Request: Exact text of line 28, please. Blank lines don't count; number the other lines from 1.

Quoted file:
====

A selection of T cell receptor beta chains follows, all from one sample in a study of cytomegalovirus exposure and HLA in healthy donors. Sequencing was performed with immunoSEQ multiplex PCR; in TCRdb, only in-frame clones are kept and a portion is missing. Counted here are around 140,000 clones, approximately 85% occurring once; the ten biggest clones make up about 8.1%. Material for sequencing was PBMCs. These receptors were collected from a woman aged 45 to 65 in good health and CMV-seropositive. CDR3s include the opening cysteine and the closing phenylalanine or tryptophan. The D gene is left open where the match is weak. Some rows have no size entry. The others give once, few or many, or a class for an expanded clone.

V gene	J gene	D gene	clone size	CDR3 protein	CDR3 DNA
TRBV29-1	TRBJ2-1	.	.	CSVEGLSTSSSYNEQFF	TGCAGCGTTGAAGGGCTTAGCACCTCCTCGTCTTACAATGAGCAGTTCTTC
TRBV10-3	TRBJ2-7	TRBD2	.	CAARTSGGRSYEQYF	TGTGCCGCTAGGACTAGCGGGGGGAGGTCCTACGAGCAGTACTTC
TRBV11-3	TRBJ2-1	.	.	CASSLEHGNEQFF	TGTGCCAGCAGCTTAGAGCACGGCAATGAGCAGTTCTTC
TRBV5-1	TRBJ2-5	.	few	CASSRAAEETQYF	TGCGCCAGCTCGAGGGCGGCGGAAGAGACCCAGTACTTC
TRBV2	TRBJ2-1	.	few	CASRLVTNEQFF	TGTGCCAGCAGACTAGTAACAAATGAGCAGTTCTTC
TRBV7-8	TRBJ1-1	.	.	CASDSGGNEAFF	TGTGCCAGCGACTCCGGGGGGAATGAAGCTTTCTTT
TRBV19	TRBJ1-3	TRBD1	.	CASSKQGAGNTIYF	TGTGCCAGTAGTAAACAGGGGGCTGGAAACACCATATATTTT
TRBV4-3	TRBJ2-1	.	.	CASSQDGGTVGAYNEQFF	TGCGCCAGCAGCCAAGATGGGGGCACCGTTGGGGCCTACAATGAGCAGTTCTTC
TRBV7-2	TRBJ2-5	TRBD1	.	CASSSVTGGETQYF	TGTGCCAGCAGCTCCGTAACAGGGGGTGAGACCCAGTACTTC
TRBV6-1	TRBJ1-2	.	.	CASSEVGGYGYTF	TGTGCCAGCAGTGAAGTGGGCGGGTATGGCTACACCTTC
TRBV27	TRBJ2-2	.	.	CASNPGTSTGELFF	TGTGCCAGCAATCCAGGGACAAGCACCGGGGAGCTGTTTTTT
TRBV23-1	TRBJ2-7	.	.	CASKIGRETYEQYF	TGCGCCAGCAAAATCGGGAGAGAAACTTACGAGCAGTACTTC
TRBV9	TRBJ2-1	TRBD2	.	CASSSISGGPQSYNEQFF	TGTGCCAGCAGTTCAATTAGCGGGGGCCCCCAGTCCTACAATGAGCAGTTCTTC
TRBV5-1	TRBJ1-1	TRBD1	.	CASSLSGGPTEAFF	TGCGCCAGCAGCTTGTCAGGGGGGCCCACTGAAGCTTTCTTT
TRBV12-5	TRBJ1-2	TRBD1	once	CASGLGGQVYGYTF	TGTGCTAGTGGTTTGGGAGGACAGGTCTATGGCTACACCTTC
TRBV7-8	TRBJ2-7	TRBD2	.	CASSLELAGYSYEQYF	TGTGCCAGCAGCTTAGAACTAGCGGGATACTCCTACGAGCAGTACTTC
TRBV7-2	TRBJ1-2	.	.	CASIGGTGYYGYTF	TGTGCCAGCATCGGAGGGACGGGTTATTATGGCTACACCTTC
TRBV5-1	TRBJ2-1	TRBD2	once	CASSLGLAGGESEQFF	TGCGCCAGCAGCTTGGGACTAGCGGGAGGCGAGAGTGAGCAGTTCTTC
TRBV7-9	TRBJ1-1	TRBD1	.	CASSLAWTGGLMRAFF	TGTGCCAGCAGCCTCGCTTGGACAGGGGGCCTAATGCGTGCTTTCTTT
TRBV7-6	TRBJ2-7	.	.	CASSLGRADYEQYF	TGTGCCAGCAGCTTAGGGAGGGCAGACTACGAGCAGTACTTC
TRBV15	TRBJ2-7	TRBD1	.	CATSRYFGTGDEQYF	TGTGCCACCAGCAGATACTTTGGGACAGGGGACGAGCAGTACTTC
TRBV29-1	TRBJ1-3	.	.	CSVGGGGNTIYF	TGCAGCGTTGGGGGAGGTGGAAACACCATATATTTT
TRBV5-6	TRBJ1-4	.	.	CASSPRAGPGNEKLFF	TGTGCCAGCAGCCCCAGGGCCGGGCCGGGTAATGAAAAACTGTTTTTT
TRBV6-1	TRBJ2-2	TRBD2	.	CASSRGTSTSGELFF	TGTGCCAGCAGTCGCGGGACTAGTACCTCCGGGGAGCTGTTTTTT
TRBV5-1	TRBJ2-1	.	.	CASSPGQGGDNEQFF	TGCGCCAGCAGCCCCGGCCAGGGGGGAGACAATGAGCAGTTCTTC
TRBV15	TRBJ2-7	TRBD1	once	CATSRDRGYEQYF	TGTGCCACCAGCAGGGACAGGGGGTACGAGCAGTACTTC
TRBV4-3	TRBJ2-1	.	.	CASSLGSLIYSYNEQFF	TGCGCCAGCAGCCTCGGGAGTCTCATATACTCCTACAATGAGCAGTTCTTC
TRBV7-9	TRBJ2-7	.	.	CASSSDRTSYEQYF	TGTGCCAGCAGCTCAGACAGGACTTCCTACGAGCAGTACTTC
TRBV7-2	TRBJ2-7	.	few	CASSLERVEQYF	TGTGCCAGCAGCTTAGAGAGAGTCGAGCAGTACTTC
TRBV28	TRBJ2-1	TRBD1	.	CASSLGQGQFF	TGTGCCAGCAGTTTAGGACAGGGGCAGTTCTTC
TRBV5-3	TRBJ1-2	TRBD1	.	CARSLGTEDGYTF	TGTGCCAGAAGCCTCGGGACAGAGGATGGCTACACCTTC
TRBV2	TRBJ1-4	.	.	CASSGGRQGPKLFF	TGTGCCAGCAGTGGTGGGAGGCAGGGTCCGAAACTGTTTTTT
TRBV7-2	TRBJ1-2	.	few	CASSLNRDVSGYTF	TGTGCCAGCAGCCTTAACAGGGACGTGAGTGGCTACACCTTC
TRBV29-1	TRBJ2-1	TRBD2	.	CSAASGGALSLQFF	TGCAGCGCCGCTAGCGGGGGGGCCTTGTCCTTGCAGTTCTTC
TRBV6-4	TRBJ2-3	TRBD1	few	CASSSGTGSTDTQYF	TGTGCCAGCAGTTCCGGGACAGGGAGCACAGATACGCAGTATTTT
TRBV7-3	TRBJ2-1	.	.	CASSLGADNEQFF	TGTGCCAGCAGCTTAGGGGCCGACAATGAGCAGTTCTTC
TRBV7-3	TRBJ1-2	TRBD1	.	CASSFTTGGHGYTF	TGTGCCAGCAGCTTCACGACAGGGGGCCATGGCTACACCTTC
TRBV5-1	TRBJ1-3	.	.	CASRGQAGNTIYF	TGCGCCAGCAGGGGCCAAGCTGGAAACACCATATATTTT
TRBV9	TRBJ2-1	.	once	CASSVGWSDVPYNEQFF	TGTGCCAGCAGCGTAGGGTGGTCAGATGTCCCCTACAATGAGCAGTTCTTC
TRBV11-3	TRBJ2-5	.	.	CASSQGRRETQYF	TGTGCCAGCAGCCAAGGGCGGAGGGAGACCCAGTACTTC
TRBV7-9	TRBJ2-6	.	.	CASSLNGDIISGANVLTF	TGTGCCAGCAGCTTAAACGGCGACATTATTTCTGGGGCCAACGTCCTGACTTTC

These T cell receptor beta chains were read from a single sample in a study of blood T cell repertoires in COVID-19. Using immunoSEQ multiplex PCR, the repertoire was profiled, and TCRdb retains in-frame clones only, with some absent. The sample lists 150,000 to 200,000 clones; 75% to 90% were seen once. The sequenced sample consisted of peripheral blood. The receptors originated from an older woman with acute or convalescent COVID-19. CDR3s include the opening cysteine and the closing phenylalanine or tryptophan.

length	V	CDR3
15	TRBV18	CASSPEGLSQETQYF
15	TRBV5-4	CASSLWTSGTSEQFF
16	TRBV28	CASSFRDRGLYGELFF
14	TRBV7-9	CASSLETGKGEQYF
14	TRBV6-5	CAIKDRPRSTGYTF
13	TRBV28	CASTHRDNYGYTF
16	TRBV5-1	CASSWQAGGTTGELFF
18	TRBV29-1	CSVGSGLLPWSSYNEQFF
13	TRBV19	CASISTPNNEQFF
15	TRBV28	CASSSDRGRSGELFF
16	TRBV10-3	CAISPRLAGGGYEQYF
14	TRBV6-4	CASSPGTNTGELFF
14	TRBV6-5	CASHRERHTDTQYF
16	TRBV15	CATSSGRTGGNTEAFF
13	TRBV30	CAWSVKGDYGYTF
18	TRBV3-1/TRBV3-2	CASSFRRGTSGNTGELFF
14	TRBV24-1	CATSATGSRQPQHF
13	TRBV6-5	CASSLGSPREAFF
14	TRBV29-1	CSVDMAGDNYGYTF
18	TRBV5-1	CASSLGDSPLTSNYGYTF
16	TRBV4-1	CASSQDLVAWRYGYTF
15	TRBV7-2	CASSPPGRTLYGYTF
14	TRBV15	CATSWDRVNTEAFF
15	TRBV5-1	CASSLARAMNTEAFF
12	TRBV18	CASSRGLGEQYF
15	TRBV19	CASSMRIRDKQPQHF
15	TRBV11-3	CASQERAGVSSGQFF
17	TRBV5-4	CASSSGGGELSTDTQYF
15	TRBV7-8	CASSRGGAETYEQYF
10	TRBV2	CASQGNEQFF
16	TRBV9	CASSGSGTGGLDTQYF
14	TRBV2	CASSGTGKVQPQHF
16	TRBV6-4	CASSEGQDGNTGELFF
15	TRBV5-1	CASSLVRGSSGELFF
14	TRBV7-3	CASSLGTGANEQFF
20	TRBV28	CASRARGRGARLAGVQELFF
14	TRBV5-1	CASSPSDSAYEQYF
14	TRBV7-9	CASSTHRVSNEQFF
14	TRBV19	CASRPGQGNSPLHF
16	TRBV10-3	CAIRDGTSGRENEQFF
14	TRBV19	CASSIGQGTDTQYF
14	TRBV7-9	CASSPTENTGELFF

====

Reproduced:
TRBV15	TRBJ2-7	TRBD1	once	CATSRDRGYEQYF	TGTGCCACCAGCAGGGACAGGGGGTACGAGCAGTACTTC